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Ceramic Alumina Black Powder Media


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#1 LambentPyro

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Posted 29 October 2013 - 03:57 PM

Does anyone use ceramic alumina media in their mill? I have some that I purchased from PyroCreations for milling Barium Nitrate and Strontium Nitrate as I received crystals. On their website it says it's a great alternative to lead and is non-sparking.

It's a lot of risk to take to trust word coming from a store who is trying to sell you their product. I trust experience from you guys more than the word of a salesman.

For those who use it, is it safe for BP? More specifically, for those who purchased it from PyroCreations, have you used it for BP? Was it effective?

Edited by LambentPyrotechnics, 29 October 2013 - 03:58 PM.

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#2 Bobosan

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Posted 29 October 2013 - 05:17 PM

I use the Pyrocreations ceramic for individual chems only and haven't tried any BP with it.  Seems to light to be more effective on BP than hardened lead media

 

That being said, the ceramic from Pyrocreations is reasonably priced.



#3 LambentPyro

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Posted 29 October 2013 - 07:40 PM

I use the Pyrocreations ceramic for individual chems only and haven't tried any BP with it.  Seems to light to be more effective on BP than hardened lead media
 
That being said, the ceramic from Pyrocreations is reasonably priced.


You're right, it does seem more lightweight.
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"It looks like it's held together with duct tape, chewing gum, and good hopes" (Mumbles).

#4 nater

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Posted 29 October 2013 - 09:31 PM

I use ceramic media in my large mill.  Between ceramic and lead, I think you'll find lead to be more efficient. I'll probably be buying 35 lbs of lead balls over the winter for my larger mill. 


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#5 leedrill

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Posted 30 October 2013 - 07:49 AM

i just bought 20 lb from leadballs he is a member on here and has a link on fireworking.com best media ive ever seen for lead if it was not for the weight and having been told they where lead i would honestly mistake them for stainless steel i have good hard lead media and these surpass by far am milling right now will be posting a review when im done 


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#6 fredjr

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Posted 30 October 2013 - 09:04 AM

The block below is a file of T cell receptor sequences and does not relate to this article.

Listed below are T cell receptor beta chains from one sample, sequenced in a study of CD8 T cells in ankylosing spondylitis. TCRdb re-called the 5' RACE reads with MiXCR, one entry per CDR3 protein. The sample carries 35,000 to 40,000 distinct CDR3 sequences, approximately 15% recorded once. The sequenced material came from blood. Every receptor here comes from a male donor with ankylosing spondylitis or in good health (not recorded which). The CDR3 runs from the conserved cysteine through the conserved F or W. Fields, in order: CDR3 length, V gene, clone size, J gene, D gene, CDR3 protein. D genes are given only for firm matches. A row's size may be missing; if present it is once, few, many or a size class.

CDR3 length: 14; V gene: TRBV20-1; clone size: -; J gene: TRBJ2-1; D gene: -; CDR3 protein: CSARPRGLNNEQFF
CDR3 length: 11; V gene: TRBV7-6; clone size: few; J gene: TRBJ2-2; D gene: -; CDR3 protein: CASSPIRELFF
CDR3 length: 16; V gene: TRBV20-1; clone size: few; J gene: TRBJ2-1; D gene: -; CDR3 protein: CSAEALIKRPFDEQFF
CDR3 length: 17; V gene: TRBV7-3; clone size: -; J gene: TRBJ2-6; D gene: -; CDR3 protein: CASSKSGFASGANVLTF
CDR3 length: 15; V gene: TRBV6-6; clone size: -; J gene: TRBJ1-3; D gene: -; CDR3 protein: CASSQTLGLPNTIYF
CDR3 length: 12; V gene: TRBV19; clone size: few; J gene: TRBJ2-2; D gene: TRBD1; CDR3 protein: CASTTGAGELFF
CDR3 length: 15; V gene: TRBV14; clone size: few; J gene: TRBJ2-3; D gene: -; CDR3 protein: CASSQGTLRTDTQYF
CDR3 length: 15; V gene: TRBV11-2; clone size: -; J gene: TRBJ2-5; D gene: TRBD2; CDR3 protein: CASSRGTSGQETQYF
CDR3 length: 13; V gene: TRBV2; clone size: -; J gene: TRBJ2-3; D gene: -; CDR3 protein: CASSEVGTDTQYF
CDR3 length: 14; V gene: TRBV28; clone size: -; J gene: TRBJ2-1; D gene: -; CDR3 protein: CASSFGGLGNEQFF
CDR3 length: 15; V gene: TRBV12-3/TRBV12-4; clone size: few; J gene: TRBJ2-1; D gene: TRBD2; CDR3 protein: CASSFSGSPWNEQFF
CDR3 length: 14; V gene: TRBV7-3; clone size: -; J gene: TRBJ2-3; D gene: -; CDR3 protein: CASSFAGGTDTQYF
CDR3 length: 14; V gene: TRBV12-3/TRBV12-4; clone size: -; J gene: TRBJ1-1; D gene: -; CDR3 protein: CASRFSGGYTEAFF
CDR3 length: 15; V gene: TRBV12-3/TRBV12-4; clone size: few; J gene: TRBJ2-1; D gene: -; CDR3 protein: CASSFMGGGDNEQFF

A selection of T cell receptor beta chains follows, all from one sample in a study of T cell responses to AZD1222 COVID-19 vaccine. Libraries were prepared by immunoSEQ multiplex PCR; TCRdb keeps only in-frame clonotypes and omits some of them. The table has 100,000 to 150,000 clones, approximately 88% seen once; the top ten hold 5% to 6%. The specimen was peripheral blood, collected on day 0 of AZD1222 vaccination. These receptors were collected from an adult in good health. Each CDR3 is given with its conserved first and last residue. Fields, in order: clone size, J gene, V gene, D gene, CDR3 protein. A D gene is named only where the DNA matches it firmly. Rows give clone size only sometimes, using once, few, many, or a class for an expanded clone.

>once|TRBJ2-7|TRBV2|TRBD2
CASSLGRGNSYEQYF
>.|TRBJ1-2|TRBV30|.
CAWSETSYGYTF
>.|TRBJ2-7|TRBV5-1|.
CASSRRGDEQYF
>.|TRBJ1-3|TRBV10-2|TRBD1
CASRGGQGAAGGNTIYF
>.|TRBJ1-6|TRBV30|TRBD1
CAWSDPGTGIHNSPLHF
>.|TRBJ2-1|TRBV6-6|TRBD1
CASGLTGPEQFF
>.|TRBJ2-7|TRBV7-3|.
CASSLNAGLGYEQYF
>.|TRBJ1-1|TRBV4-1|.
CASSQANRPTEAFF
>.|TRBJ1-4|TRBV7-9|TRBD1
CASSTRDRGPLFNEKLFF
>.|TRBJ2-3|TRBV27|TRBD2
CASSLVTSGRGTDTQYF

Have used ceramic media for few years. My mill makes 2.5Kg of BP in about 2.5 hours. So yes ceramic will work just fine in a large mill.



#7 LambentPyro

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Posted 30 October 2013 - 04:08 PM

I mill my powders for a day, so I'm not too concerned about it. Regarding the lead seller, what's his username on here?
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#8 LambentPyro

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Posted 30 October 2013 - 10:09 PM

Have used ceramic media for few years. My mill makes 2.5Kg of BP in about 2.5 hours. So yes ceramic will work just fine in a large mill.


Where did you obtain the media?
http://www.YouTube.c...entPyrotechnics
This is my channel dedicated to the wonderful world of Pyrotechnics, displaying each firework as just as fascinating as the other.

"Men's arguing respectfully and adamantly has probably resulted in more actual learning than all forms of formal education combined" (Lloyd Sponenburgh).

"It looks like it's held together with duct tape, chewing gum, and good hopes" (Mumbles).

#9 Arthur

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Posted 01 November 2013 - 02:19 PM

Ceramic media is useful as you can load up a cheap rock tumbles and it will turn which it may well not do with lead media. It's also quieter than lead media which helps reduce any potential nuisance to neighbours.



#10 Bobosan

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Posted 01 November 2013 - 04:53 PM

Ceramic media is useful as you can load up a cheap rock tumbles and it will turn which it may well not do with lead media. It's also quieter than lead media which helps reduce any potential nuisance to neighbours.

I don't believe any type media is quiet with PVC jars.  And if the neighbors can hear it, it ain't bunkered well enough.



#11 leedrill

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Posted 01 November 2013 - 05:35 PM

sorry lambent his name on here is leadballs


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#12 LambentPyro

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Posted 01 November 2013 - 09:53 PM

sorry lambent his name on here is leadballs


Yea, thanks, I think you gave me his email in chat.
http://www.YouTube.c...entPyrotechnics
This is my channel dedicated to the wonderful world of Pyrotechnics, displaying each firework as just as fascinating as the other.

"Men's arguing respectfully and adamantly has probably resulted in more actual learning than all forms of formal education combined" (Lloyd Sponenburgh).

"It looks like it's held together with duct tape, chewing gum, and good hopes" (Mumbles).

#13 Sammikins

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Posted 13 November 2013 - 08:10 PM